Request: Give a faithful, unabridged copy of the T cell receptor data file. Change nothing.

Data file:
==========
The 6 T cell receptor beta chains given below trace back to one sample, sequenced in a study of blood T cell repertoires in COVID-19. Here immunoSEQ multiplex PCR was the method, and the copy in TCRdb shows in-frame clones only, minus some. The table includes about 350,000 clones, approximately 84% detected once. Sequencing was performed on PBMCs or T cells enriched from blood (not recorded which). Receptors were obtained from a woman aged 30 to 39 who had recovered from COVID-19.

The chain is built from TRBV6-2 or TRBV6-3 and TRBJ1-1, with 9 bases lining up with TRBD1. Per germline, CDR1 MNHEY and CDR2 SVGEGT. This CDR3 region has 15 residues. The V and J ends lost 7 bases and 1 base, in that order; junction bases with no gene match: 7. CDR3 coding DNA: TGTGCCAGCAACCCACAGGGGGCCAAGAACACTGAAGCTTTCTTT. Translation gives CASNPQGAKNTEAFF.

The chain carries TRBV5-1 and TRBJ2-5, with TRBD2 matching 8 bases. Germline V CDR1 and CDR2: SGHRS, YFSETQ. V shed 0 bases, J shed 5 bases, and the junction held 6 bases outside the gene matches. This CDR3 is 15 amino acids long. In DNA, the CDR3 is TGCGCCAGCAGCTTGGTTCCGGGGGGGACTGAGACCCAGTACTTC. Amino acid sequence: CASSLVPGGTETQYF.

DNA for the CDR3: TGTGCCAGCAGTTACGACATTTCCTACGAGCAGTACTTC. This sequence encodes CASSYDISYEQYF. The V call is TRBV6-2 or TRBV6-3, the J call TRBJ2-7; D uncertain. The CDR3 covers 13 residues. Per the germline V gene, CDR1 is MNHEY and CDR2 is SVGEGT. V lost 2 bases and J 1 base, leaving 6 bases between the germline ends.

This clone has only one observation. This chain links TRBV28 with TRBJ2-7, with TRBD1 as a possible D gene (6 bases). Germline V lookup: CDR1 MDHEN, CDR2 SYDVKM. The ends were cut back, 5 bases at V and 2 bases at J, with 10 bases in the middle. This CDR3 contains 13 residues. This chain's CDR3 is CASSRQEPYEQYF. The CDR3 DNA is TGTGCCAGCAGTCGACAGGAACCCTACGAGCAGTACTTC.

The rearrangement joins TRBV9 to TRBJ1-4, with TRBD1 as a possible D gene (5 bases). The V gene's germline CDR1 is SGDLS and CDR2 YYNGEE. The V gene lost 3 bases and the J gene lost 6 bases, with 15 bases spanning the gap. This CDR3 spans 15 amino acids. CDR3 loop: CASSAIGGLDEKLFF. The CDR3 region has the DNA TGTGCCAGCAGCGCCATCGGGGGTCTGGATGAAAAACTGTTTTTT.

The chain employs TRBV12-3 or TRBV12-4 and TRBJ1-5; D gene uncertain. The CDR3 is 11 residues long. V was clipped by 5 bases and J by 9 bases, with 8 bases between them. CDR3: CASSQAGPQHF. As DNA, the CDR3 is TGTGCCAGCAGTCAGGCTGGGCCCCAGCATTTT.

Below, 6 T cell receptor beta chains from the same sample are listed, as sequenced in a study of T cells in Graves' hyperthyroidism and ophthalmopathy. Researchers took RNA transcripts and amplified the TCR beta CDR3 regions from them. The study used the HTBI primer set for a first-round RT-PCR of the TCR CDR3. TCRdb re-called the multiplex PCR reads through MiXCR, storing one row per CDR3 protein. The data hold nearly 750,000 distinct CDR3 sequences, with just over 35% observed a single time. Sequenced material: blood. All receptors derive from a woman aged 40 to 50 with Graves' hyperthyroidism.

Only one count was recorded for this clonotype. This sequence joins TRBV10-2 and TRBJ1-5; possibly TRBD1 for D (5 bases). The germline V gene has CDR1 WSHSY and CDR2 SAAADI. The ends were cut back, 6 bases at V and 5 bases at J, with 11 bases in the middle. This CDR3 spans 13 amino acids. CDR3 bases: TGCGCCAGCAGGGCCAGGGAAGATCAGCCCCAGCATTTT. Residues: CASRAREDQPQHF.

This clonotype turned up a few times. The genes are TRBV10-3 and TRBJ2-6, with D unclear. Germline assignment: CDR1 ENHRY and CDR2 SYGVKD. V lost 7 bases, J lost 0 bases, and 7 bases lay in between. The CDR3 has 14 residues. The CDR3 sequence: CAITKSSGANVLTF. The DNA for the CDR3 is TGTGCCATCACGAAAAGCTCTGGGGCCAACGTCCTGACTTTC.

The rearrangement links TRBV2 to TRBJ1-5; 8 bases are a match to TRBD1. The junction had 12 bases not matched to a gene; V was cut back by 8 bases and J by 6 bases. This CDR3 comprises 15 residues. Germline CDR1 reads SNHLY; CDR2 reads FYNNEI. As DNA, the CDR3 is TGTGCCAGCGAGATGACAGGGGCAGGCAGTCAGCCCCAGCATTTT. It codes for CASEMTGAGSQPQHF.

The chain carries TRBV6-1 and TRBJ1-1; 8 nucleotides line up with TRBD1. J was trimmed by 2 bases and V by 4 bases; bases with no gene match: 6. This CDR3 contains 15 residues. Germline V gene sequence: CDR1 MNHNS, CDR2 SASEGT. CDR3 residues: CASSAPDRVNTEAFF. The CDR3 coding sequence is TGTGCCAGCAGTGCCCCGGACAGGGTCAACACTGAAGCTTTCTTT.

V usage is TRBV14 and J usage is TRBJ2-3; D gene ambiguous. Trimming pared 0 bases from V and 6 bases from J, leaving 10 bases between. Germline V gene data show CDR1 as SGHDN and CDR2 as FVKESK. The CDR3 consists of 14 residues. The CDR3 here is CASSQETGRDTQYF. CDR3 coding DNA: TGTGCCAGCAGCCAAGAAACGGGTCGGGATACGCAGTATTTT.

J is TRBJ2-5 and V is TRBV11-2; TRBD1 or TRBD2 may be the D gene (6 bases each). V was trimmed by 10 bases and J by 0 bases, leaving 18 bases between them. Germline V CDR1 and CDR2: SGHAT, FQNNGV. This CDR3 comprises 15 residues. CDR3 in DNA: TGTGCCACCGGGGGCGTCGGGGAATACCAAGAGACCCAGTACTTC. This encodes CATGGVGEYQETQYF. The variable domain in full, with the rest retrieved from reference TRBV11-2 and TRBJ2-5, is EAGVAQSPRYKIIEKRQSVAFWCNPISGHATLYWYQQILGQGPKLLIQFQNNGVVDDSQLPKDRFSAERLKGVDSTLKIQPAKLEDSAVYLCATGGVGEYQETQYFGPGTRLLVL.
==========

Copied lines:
The 6 T cell receptor beta chains given below trace back to one sample, sequenced in a study of blood T cell repertoires in COVID-19. Here immunoSEQ multiplex PCR was the method, and the copy in TCRdb shows in-frame clones only, minus some. The table includes about 350,000 clones, approximately 84% detected once. Sequencing was performed on PBMCs or T cells enriched from blood (not recorded which). Receptors were obtained from a woman aged 30 to 39 who had recovered from COVID-19.

The chain is built from TRBV6-2 or TRBV6-3 and TRBJ1-1, with 9 bases lining up with TRBD1. Per germline, CDR1 MNHEY and CDR2 SVGEGT. This CDR3 region has 15 residues. The V and J ends lost 7 bases and 1 base, in that order; junction bases with no gene match: 7. CDR3 coding DNA: TGTGCCAGCAACCCACAGGGGGCCAAGAACACTGAAGCTTTCTTT. Translation gives CASNPQGAKNTEAFF.

The chain carries TRBV5-1 and TRBJ2-5, with TRBD2 matching 8 bases. Germline V CDR1 and CDR2: SGHRS, YFSETQ. V shed 0 bases, J shed 5 bases, and the junction held 6 bases outside the gene matches. This CDR3 is 15 amino acids long. In DNA, the CDR3 is TGCGCCAGCAGCTTGGTTCCGGGGGGGACTGAGACCCAGTACTTC. Amino acid sequence: CASSLVPGGTETQYF.

DNA for the CDR3: TGTGCCAGCAGTTACGACATTTCCTACGAGCAGTACTTC. This sequence encodes CASSYDISYEQYF. The V call is TRBV6-2 or TRBV6-3, the J call TRBJ2-7; D uncertain. The CDR3 covers 13 residues. Per the germline V gene, CDR1 is MNHEY and CDR2 is SVGEGT. V lost 2 bases and J 1 base, leaving 6 bases between the germline ends.

This clone has only one observation. This chain links TRBV28 with TRBJ2-7, with TRBD1 as a possible D gene (6 bases). Germline V lookup: CDR1 MDHEN, CDR2 SYDVKM. The ends were cut back, 5 bases at V and 2 bases at J, with 10 bases in the middle. This CDR3 contains 13 residues. This chain's CDR3 is CASSRQEPYEQYF. The CDR3 DNA is TGTGCCAGCAGTCGACAGGAACCCTACGAGCAGTACTTC.

The rearrangement joins TRBV9 to TRBJ1-4, with TRBD1 as a possible D gene (5 bases). The V gene's germline CDR1 is SGDLS and CDR2 YYNGEE. The V gene lost 3 bases and the J gene lost 6 bases, with 15 bases spanning the gap. This CDR3 spans 15 amino acids. CDR3 loop: CASSAIGGLDEKLFF. The CDR3 region has the DNA TGTGCCAGCAGCGCCATCGGGGGTCTGGATGAAAAACTGTTTTTT.

The chain employs TRBV12-3 or TRBV12-4 and TRBJ1-5; D gene uncertain. The CDR3 is 11 residues long. V was clipped by 5 bases and J by 9 bases, with 8 bases between them. CDR3: CASSQAGPQHF. As DNA, the CDR3 is TGTGCCAGCAGTCAGGCTGGGCCCCAGCATTTT.

Below, 6 T cell receptor beta chains from the same sample are listed, as sequenced in a study of T cells in Graves' hyperthyroidism and ophthalmopathy. Researchers took RNA transcripts and amplified the TCR beta CDR3 regions from them. The study used the HTBI primer set for a first-round RT-PCR of the TCR CDR3. TCRdb re-called the multiplex PCR reads through MiXCR, storing one row per CDR3 protein. The data hold nearly 750,000 distinct CDR3 sequences, with just over 35% observed a single time. Sequenced material: blood. All receptors derive from a woman aged 40 to 50 with Graves' hyperthyroidism.

Only one count was recorded for this clonotype. This sequence joins TRBV10-2 and TRBJ1-5; possibly TRBD1 for D (5 bases). The germline V gene has CDR1 WSHSY and CDR2 SAAADI. The ends were cut back, 6 bases at V and 5 bases at J, with 11 bases in the middle. This CDR3 spans 13 amino acids. CDR3 bases: TGCGCCAGCAGGGCCAGGGAAGATCAGCCCCAGCATTTT. Residues: CASRAREDQPQHF.

This clonotype turned up a few times. The genes are TRBV10-3 and TRBJ2-6, with D unclear. Germline assignment: CDR1 ENHRY and CDR2 SYGVKD. V lost 7 bases, J lost 0 bases, and 7 bases lay in between. The CDR3 has 14 residues. The CDR3 sequence: CAITKSSGANVLTF. The DNA for the CDR3 is TGTGCCATCACGAAAAGCTCTGGGGCCAACGTCCTGACTTTC.

The rearrangement links TRBV2 to TRBJ1-5; 8 bases are a match to TRBD1. The junction had 12 bases not matched to a gene; V was cut back by 8 bases and J by 6 bases. This CDR3 comprises 15 residues. Germline CDR1 reads SNHLY; CDR2 reads FYNNEI. As DNA, the CDR3 is TGTGCCAGCGAGATGACAGGGGCAGGCAGTCAGCCCCAGCATTTT. It codes for CASEMTGAGSQPQHF.

The chain carries TRBV6-1 and TRBJ1-1; 8 nucleotides line up with TRBD1. J was trimmed by 2 bases and V by 4 bases; bases with no gene match: 6. This CDR3 contains 15 residues. Germline V gene sequence: CDR1 MNHNS, CDR2 SASEGT. CDR3 residues: CASSAPDRVNTEAFF. The CDR3 coding sequence is TGTGCCAGCAGTGCCCCGGACAGGGTCAACACTGAAGCTTTCTTT.

V usage is TRBV14 and J usage is TRBJ2-3; D gene ambiguous. Trimming pared 0 bases from V and 6 bases from J, leaving 10 bases between. Germline V gene data show CDR1 as SGHDN and CDR2 as FVKESK. The CDR3 consists of 14 residues. The CDR3 here is CASSQETGRDTQYF. CDR3 coding DNA: TGTGCCAGCAGCCAAGAAACGGGTCGGGATACGCAGTATTTT.

J is TRBJ2-5 and V is TRBV11-2; TRBD1 or TRBD2 may be the D gene (6 bases each). V was trimmed by 10 bases and J by 0 bases, leaving 18 bases between them. Germline V CDR1 and CDR2: SGHAT, FQNNGV. This CDR3 comprises 15 residues. CDR3 in DNA: TGTGCCACCGGGGGCGTCGGGGAATACCAAGAGACCCAGTACTTC. This encodes CATGGVGEYQETQYF. The variable domain in full, with the rest retrieved from reference TRBV11-2 and TRBJ2-5, is EAGVAQSPRYKIIEKRQSVAFWCNPISGHATLYWYQQILGQGPKLLIQFQNNGVVDDSQLPKDRFSAERLKGVDSTLKIQPAKLEDSAVYLCATGGVGEYQETQYFGPGTRLLVL.